Orphan Pages Ripped from a BlackCat Book


Effie and The Dreamer sat in the Milk Soda café drinking  skinny cheap dank coffees and nibbling stale rice flour langues de chat. She had been reading Avarice and the Duchess by Francine Patel and rather liked the idea of nobbling a rich man for his money, and quite soon at that. Certainly before the next rent payment was due. She had spent everything on a polished book rest from the Calabash, the City’s  bijouterie and food market. She marvelled at her own wickedness and how she would confide it to Effie Farthing as soon as possible.

The Dreamer was a dog who resembled a ringleted grey cat. He was hiding under a chair licking a pool of melting ice cream a former patron had spilled onto the tiles.
Effie had a withered leg and because of this was entitled to Pence from the Lord of the Manor. Pence was doled out to those in need and the Lord never troubled the recipients with droit de seigneur, which was a shame in Effie’s opinion. He would be an ideal candidate for good ripping off.
Soon Effie spied Claudie coming down the cobbled street carrying a pink fur muff and a basket full of dolls for the doll’s hospital. She was a kind of ambulance, Effie thought. Collecting the wounded and lacking in buttons; going from door to door and making many coins for her trouble from the dollmistress as they sat and stitched and glued and bandaged together.

“Hey, Effie! Come along with me, I am going to buy a new pair of camiknickers!” she cried startling several old ladies. The Dreamer jumped up and curled his lip.

“ Fat, juicy.” He was aroused by Claudie’s ankles and her basket of dolls. “ Chew-chew” he snickered until Effie smacked his black nose and he whimpered.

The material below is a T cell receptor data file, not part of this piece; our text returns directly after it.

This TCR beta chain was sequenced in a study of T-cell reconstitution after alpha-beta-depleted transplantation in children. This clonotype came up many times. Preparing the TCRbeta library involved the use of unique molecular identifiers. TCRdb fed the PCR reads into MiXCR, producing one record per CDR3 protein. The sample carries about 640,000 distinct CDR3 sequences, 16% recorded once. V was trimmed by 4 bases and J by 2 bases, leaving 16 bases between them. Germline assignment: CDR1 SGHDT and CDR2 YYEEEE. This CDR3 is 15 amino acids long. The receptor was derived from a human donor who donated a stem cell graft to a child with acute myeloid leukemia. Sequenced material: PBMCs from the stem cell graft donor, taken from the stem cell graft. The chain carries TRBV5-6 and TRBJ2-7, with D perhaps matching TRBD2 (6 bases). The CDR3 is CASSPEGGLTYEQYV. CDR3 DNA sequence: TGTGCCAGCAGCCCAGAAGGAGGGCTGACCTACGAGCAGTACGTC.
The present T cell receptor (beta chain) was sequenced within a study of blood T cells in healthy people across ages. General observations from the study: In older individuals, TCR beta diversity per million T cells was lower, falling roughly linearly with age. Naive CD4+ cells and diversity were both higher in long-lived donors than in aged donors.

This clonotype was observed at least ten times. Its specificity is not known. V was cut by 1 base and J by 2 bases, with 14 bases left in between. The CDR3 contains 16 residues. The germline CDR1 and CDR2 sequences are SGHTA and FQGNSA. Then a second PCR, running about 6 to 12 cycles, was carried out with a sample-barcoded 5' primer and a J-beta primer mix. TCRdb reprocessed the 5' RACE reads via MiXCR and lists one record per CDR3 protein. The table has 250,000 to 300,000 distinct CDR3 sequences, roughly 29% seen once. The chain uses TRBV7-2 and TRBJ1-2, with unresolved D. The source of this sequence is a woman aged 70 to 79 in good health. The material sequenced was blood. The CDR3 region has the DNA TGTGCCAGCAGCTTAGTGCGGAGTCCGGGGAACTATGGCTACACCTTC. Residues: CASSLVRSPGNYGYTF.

“ Of Effie! He hates me!”

“I don’t. I don’t . I loves yer. Biteybots” slurped The Dreamer  shuffling back under the table to stare and gloat at leggies.
Claudie and Effie were whispering now and he could smell Effie’s parfum de toilette which was a little mousey and sporranish  to his sharp olfactory nerves.
Effie and Claudie were talking about some man Claudie had picked out in the Calabash.
Effie grew pouty and a bit puffy and huffy which she did when Claudie mentioned men. Her leg troubled her at such times and she scratched at its embroidered splints.
“ Claudie, do you have to speak in such a way?” she cried secretly happy at such  vicarious thoughts.

“ Well. now, Effie. I only said how well polished he was and how nice his hands were. When he put them on my behind!”

Effie drew out a little purse and pretended to take a pill. She always did this to make people feel sorry for her and it made her feel romantic and Bronte-ish. She was on the Pence, cut her own hair and  was hardly likely to catch any man’s attention. The two women’s heads moved closer and Effie’s eyes started to glaze in a bored aroused reverie as she listened to all the details of this fine fella’s attributes.

His hands. His coat. His groin. His ears. His wife.

“His wife!” Effie groaned. Really, Claudie was a wonderfully awful person. She reached down and patted the Dreamer who nuzzled and whined. He loved the Ladies especially this Lady who gave him  cut price chopsueys and her last sausage pie.

After a few further minutes by the Clock In The Wall which towered over the brasserie The Dreamer started to get very powerful urges.
His black lips drooled with saliva as he ogled the basket of dolls. One doll was hanging out her  stiff arms trying to escape whilst a fat teddybear with an eye missing pushed her up and over the twisted rattan edge.